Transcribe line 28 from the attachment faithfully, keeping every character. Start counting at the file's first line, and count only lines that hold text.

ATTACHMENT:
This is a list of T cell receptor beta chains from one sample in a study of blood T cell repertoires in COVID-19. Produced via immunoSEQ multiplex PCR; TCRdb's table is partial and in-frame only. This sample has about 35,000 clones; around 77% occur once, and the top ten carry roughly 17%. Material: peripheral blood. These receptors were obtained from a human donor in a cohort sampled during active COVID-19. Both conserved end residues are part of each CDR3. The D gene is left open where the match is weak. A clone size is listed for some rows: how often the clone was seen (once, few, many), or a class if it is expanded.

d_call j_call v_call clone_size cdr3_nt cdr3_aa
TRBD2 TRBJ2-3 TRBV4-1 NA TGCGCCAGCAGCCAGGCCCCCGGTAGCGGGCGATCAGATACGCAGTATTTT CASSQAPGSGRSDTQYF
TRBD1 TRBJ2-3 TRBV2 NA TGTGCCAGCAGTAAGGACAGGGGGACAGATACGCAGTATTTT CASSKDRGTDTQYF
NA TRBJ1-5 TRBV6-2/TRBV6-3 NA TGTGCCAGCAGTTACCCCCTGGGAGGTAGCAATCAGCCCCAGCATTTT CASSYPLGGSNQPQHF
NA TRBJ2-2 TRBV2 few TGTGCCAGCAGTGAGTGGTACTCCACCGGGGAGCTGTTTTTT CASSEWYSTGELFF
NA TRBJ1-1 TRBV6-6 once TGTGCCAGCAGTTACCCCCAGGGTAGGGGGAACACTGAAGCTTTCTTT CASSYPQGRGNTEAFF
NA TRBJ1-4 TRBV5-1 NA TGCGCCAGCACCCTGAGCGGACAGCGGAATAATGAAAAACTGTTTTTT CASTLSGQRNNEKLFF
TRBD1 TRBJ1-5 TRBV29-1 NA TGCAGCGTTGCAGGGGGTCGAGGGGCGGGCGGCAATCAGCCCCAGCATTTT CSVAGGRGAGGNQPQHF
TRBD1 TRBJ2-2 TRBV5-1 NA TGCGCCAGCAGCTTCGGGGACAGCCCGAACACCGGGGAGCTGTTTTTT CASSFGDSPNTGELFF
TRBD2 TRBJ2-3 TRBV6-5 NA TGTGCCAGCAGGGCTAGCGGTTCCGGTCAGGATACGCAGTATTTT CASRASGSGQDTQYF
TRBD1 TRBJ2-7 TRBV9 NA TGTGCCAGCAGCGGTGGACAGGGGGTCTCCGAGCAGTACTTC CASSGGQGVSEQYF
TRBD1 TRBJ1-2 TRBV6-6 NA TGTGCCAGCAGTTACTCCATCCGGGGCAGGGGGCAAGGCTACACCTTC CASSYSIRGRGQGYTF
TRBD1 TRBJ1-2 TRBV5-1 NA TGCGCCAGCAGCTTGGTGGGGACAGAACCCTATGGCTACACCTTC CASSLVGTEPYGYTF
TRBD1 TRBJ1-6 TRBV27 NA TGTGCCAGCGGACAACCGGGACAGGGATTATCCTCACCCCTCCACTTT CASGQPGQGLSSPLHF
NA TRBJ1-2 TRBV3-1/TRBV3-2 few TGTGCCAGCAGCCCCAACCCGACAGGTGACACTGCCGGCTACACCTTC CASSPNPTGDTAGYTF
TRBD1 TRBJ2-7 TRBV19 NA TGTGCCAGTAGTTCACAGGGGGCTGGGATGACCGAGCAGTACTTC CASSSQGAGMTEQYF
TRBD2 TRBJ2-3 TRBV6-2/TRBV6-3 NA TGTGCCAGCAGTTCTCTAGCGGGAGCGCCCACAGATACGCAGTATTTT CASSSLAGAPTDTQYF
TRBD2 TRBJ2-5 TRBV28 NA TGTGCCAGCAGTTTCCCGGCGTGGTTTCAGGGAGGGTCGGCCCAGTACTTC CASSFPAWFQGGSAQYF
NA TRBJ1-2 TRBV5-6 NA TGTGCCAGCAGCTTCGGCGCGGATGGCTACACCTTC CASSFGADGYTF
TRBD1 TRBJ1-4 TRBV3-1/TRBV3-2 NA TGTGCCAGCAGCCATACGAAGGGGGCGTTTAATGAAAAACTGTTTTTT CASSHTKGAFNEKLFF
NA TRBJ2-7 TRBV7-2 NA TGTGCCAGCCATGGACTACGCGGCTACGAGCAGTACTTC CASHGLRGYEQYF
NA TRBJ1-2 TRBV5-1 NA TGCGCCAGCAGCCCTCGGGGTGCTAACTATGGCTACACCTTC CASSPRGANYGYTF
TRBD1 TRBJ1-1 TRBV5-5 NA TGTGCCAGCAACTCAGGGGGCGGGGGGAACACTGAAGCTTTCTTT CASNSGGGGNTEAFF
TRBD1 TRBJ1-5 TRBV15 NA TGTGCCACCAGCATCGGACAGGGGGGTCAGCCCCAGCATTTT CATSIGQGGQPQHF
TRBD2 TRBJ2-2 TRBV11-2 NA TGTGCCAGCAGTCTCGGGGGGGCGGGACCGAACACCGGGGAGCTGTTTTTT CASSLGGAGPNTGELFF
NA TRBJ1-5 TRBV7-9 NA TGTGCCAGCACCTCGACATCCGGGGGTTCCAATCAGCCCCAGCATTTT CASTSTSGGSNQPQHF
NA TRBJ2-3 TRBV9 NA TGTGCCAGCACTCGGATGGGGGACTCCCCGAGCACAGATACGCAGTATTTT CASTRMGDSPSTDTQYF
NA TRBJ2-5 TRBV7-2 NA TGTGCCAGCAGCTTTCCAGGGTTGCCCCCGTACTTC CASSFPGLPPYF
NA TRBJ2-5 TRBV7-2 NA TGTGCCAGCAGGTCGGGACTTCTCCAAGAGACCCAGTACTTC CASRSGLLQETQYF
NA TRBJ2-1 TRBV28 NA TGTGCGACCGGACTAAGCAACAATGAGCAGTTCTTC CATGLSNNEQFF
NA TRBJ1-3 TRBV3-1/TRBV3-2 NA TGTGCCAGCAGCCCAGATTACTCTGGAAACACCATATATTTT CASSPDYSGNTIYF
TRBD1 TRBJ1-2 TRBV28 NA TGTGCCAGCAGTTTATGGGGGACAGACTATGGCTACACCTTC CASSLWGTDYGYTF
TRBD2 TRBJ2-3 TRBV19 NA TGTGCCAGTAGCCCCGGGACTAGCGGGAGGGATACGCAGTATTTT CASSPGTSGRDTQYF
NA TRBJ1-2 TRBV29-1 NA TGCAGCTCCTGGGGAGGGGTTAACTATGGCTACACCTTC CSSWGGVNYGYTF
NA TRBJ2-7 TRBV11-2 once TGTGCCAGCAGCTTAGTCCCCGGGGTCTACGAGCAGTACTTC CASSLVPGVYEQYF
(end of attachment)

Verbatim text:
NA TRBJ2-3 TRBV9 NA TGTGCCAGCACTCGGATGGGGGACTCCCCGAGCACAGATACGCAGTATTTT CASTRMGDSPSTDTQYF